Depth of Field
The FBI advocates maximizing the depth of field and to this end they recommend lower F stops. The screencap below demonstrates the recommendation.
We disagree on this recommendation entirely:
- In photography, maximizing depth of fields requires higher F stops. This has a horrible side effect in surveillance - terrible low light images - as higher F stops restrict light input. As such, doing this is not practical.
- Depth of field even with low F stops is rarely a practical problem. The big issue typically is lack of resolution / image detail farther away from the camera but that is better handled through higher resolution rather than lens adjustments.
Width of FoV
The FBI cites the age old "15% rule" for capturing detailed facial shots of subjects:
This is well intentioned but it suffers from two major flaws:
- Too Tight: To meet the 15% rule, the total FoV width has to be 5-6 feet. This is way too tight to provide coverage of most facilities. By contrast, the average FoV width is closer to 15-20 feet. While this is often too wide to capture facial details, it is often necessary for cost effectively deploying systems.
- Megapixel Changes: Now with megapixel, you can have faces take up a much smaller percentage of a scene and still capture facial details. For instance, keeping the average 15-20 foot wide FoV and upgrading to 720p HD will likely deliver both a wide coverage area and facial details.
The FBI recommends over 20 cameras to cover the interior of a convenience store as shown by the yellow icons below:
The big challenge here is the cost. Typically, in a facility this size, we would expect to see about half the number of cameras the FBI recommends (8-10 in the interior). Doubling the number of cameras would be hard to justify.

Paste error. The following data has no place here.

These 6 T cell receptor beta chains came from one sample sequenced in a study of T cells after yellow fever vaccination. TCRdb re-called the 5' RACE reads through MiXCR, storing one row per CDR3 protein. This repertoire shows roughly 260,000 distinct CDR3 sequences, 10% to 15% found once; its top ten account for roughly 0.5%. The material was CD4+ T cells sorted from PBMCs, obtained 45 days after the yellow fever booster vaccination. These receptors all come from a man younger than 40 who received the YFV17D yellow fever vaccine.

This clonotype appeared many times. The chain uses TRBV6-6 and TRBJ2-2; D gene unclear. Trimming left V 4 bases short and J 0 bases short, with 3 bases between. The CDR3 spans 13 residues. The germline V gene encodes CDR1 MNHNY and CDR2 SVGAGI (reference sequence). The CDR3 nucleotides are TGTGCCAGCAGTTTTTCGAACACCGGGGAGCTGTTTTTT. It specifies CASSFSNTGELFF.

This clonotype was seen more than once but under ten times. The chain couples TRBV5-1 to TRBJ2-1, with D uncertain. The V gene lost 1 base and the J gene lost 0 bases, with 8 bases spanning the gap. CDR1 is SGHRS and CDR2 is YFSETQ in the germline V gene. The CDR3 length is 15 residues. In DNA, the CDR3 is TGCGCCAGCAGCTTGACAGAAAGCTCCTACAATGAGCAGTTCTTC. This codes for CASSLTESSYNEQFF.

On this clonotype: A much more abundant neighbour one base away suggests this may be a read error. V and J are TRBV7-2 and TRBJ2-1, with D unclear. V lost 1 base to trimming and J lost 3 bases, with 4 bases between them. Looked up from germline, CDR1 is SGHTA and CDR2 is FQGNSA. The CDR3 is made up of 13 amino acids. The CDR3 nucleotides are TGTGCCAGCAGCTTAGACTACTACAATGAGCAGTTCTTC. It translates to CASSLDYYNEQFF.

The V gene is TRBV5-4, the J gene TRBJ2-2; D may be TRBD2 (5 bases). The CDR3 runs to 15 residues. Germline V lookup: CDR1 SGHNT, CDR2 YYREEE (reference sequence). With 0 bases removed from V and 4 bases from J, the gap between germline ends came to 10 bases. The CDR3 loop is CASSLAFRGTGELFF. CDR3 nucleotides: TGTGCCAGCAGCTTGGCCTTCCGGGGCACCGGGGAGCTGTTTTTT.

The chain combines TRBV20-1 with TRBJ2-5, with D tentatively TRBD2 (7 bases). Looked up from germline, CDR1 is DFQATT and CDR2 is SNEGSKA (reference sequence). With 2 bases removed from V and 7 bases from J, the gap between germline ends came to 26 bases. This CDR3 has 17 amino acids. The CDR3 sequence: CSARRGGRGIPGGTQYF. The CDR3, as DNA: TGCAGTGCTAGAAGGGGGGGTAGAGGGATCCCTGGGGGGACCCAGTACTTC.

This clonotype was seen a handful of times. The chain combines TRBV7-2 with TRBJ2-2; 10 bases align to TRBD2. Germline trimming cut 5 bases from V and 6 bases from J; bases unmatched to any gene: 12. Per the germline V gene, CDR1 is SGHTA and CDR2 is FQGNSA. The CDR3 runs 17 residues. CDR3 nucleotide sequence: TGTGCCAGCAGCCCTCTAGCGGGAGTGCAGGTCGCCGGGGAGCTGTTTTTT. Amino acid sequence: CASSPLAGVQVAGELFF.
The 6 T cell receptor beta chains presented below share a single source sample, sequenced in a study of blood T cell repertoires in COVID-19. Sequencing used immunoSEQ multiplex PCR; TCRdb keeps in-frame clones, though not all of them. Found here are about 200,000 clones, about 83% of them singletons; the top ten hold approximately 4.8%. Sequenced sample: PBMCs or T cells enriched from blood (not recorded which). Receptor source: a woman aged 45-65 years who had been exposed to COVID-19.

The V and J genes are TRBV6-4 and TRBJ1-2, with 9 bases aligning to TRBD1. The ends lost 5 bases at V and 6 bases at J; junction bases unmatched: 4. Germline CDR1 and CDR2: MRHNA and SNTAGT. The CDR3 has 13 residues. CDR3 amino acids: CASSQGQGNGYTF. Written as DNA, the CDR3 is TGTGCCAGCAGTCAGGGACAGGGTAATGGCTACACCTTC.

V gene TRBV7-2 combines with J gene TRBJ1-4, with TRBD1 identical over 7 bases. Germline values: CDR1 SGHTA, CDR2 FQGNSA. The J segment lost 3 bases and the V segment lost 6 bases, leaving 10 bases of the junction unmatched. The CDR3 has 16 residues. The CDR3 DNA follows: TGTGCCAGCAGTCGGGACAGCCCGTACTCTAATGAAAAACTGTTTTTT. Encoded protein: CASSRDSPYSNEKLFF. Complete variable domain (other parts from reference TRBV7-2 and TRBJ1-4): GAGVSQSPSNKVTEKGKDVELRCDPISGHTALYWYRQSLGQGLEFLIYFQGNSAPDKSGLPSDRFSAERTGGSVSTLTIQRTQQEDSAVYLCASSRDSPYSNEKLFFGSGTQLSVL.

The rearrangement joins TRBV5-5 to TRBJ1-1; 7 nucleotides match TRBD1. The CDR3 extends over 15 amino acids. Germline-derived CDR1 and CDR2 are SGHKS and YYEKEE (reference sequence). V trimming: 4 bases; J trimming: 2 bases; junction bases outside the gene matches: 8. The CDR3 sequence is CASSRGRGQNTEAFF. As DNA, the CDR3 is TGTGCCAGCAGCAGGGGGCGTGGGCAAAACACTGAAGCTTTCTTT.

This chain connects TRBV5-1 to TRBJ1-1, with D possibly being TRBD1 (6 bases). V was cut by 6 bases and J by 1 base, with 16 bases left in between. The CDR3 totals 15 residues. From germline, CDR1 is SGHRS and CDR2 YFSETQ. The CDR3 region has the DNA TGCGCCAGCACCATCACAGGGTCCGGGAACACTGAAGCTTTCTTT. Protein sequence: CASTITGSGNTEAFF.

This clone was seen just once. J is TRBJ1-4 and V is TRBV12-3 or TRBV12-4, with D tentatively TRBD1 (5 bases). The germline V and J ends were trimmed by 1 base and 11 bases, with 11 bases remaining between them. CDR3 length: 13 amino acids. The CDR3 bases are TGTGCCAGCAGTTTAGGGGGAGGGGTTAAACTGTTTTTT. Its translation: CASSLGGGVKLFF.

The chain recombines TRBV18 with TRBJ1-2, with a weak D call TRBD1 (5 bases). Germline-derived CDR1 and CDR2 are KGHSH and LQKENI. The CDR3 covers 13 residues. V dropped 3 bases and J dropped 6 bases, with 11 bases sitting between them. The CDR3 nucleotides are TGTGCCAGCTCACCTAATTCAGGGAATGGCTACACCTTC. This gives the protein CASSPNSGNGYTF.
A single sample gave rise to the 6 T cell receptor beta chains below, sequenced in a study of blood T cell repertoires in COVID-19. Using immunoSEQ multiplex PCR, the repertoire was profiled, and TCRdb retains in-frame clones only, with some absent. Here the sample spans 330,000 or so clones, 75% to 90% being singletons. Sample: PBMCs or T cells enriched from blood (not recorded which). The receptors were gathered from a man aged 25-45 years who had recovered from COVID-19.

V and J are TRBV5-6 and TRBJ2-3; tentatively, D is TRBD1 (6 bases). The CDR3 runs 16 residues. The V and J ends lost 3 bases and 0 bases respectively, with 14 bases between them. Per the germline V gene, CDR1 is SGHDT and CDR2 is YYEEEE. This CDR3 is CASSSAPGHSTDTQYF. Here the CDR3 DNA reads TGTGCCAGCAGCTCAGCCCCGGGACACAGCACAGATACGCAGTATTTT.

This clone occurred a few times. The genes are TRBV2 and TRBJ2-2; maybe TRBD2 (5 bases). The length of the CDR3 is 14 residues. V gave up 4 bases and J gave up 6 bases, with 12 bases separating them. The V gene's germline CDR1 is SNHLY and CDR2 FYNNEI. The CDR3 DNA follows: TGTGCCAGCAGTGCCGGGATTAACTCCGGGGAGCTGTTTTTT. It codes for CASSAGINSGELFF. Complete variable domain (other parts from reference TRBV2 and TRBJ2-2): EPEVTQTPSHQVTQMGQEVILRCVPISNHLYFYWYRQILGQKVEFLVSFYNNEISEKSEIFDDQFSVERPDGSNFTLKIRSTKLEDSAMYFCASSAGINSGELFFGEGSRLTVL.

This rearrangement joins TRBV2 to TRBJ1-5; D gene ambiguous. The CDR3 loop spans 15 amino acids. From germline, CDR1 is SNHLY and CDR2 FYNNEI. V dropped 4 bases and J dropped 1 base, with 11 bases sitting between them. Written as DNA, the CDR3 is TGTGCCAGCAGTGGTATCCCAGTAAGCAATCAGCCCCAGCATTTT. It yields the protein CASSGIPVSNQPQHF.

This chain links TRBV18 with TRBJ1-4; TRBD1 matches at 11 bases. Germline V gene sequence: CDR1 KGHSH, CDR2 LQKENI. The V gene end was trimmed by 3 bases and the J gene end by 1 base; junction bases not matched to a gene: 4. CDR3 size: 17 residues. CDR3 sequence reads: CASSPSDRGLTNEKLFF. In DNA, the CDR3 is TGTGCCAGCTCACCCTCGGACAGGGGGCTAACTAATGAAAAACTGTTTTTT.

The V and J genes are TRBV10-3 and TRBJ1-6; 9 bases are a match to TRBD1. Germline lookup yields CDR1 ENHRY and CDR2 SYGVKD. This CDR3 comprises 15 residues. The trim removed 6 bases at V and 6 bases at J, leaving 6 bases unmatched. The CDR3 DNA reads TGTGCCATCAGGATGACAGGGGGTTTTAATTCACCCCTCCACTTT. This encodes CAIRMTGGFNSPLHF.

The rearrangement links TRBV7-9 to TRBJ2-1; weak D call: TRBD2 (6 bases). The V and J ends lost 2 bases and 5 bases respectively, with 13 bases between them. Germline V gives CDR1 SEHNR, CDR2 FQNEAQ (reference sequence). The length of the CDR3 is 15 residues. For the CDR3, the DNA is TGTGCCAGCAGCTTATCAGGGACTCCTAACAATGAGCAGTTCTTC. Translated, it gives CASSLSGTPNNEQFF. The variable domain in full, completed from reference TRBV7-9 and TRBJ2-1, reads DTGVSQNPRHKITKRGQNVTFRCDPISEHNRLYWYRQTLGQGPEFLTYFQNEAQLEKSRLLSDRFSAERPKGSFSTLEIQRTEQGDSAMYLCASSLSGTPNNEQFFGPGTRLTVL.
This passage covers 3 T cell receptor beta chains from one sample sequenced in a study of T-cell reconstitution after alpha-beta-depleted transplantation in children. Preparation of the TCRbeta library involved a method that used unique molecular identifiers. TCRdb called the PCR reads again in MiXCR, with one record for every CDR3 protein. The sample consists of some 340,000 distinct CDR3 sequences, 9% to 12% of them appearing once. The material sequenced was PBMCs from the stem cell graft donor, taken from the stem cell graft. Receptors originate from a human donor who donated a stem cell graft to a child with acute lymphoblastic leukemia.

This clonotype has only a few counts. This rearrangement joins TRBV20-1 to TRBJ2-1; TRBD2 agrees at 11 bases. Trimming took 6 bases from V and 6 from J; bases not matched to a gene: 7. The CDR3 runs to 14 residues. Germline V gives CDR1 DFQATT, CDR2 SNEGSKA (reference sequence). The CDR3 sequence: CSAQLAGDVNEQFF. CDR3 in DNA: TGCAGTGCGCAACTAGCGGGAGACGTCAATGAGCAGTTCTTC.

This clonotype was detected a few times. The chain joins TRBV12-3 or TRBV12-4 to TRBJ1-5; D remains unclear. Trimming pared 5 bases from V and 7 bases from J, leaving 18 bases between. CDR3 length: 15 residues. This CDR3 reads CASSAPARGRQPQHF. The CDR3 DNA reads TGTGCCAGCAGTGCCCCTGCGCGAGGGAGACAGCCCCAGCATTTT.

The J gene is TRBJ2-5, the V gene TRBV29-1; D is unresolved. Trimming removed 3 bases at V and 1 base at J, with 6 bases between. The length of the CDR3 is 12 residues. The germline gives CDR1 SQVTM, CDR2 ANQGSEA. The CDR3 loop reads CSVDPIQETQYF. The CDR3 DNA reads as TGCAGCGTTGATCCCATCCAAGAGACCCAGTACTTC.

As the FBI shows in the screencap below, the reason they recommend so many cameras is to have completely overlapping camera coverage with no dead spots:
While this is an ambitious and noble goal, the problem remains the cost. Almost no commercial facilities achieve this level of overlap due to it being cost prohibitive. Typically, half the number of cameras is 'good enough'.
The FBI points out again that lighting issues can cause problems identifying subjects as demonstrated in this screencap:
To handle that, they recommend installing artificial lights to offset sunlight. In the screencap below, the FBI demonstrates adding lighting to the left side of the scene:
This is simply a bad idea. Adding offsetting lighting works in photography shoots because a technician can adjust the lighting in real time to optimize the correct balance. However, in surveillance, this is not feasible. An offsetting light will sometimes make the scene better but other times worse because the level of the sun will vary throughout the day and because of weather conditions (clouds, rain, etc.). The FBI's earlier recommendation of WDR cameras is a much better solution to this problem.
The FBI recommends adding in shades to cut down glare on surveillance video.
This can be useful but keep in mind a few practical issues:
- These shades will also impact the overall ambiance and comfort of the business. Typically, this will be a net positive as usually people and cameras both dislike glare. Nonetheless, adding shades impacts the entire business and will need to be approved by owners / operational managers (outside of security).
- Even if shades are installed, shades will need to be raised or lowered on a daily basis. It is important that someone adjusts the shades regularly.
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The FBI offers a series of recommendations for sharing video with the authorities:
This is a complex and important topic. See our Guide to Sharing Surveillance Video with the Police for detailed recommendations.